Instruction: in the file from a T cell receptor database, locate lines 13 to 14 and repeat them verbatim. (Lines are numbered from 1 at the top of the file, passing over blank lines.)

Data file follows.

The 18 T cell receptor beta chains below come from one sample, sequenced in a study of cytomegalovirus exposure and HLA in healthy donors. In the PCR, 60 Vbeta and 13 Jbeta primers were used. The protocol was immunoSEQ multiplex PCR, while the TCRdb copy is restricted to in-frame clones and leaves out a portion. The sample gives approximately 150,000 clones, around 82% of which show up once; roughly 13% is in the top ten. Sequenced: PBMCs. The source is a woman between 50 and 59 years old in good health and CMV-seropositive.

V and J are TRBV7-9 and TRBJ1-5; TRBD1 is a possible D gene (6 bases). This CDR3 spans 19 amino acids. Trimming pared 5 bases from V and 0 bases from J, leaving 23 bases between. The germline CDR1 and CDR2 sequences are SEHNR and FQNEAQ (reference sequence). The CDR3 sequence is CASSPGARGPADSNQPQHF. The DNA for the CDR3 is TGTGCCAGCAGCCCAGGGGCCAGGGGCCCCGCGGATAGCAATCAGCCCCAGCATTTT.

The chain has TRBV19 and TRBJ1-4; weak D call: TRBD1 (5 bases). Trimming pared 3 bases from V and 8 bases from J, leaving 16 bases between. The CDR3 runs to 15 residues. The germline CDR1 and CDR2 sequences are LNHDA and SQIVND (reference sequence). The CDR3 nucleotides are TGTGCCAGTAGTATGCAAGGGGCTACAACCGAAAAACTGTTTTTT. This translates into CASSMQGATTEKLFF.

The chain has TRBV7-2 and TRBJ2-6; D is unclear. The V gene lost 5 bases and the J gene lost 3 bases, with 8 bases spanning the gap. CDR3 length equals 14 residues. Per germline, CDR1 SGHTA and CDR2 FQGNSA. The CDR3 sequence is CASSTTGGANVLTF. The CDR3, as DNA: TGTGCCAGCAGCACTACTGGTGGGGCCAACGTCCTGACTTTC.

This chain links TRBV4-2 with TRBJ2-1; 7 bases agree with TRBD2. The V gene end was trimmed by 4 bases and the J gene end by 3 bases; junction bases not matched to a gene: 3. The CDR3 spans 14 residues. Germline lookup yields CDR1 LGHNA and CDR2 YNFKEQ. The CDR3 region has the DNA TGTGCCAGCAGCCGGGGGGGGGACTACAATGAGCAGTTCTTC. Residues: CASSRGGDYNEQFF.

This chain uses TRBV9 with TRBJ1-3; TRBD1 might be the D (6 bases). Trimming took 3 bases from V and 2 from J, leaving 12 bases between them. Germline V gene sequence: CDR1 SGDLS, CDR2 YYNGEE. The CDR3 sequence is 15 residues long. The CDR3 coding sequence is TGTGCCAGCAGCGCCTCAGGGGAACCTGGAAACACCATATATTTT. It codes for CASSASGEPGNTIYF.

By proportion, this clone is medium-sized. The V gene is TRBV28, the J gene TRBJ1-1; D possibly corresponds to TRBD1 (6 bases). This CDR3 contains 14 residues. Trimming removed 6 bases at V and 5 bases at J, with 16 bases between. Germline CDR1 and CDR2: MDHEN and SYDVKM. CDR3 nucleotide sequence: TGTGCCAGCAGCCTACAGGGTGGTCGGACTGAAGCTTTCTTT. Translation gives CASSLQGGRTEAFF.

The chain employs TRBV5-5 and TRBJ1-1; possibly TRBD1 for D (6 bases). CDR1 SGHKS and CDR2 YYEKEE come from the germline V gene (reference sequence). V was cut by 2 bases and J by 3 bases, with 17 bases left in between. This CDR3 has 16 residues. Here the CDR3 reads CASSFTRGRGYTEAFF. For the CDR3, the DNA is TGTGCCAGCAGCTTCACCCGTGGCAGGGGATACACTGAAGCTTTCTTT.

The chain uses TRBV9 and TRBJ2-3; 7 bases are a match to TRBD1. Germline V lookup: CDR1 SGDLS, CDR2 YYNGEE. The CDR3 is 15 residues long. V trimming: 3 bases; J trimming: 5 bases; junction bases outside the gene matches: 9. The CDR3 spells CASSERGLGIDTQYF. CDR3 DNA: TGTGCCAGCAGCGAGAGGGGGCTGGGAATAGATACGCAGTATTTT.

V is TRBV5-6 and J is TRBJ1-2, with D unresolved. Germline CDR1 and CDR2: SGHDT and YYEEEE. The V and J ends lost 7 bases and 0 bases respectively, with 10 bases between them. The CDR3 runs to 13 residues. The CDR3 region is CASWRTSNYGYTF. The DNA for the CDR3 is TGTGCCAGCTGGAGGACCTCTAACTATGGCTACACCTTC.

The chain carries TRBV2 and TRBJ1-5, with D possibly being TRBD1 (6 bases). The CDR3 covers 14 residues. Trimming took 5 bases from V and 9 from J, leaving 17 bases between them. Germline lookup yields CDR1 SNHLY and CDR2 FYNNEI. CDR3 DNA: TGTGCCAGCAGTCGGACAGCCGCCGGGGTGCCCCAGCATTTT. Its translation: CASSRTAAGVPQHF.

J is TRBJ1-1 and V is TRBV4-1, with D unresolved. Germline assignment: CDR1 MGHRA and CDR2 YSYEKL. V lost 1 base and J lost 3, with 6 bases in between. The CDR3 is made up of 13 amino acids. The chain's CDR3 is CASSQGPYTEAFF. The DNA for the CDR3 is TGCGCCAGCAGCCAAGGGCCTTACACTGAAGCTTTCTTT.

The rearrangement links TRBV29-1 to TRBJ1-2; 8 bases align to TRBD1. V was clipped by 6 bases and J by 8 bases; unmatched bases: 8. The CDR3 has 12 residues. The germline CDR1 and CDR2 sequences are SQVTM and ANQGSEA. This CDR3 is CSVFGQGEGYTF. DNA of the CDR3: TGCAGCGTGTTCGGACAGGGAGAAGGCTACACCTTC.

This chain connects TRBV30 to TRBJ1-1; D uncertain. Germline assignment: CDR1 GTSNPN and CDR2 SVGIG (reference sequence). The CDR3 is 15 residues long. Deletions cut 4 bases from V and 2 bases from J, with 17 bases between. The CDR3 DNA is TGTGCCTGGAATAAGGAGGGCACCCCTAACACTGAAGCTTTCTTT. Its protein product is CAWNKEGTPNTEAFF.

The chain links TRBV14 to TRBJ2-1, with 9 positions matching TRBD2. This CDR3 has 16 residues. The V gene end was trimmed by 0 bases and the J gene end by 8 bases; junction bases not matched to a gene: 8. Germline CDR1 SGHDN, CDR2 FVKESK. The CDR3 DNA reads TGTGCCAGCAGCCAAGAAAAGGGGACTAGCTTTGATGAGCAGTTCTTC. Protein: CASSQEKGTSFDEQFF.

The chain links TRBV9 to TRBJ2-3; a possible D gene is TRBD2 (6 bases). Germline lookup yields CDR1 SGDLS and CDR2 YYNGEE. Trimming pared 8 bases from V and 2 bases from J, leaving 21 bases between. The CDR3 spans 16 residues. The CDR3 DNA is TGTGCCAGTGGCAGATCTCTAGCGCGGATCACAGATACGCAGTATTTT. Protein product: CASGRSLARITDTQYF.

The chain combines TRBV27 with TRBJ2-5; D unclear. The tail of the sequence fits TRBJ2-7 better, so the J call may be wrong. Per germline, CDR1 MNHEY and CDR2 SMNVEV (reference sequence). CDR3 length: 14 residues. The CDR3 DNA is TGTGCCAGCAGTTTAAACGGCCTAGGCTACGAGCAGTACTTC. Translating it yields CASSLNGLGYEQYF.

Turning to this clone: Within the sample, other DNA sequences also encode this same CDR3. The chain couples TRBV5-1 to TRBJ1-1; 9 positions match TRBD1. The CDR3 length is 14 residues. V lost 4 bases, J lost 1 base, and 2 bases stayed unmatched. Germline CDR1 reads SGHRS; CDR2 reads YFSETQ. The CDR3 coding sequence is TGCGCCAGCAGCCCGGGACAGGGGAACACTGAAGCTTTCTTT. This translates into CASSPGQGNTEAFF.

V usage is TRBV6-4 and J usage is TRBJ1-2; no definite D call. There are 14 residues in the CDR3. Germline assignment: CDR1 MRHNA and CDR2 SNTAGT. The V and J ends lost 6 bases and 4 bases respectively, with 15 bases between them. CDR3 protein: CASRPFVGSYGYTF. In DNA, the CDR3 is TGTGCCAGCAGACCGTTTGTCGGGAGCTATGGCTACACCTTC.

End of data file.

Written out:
The rearrangement links TRBV29-1 to TRBJ1-2; 8 bases align to TRBD1. V was clipped by 6 bases and J by 8 bases; unmatched bases: 8. The CDR3 has 12 residues. The germline CDR1 and CDR2 sequences are SQVTM and ANQGSEA. This CDR3 is CSVFGQGEGYTF. DNA of the CDR3: TGCAGCGTGTTCGGACAGGGAGAAGGCTACACCTTC.

This chain connects TRBV30 to TRBJ1-1; D uncertain. Germline assignment: CDR1 GTSNPN and CDR2 SVGIG (reference sequence). The CDR3 is 15 residues long. Deletions cut 4 bases from V and 2 bases from J, with 17 bases between. The CDR3 DNA is TGTGCCTGGAATAAGGAGGGCACCCCTAACACTGAAGCTTTCTTT. Its protein product is CAWNKEGTPNTEAFF.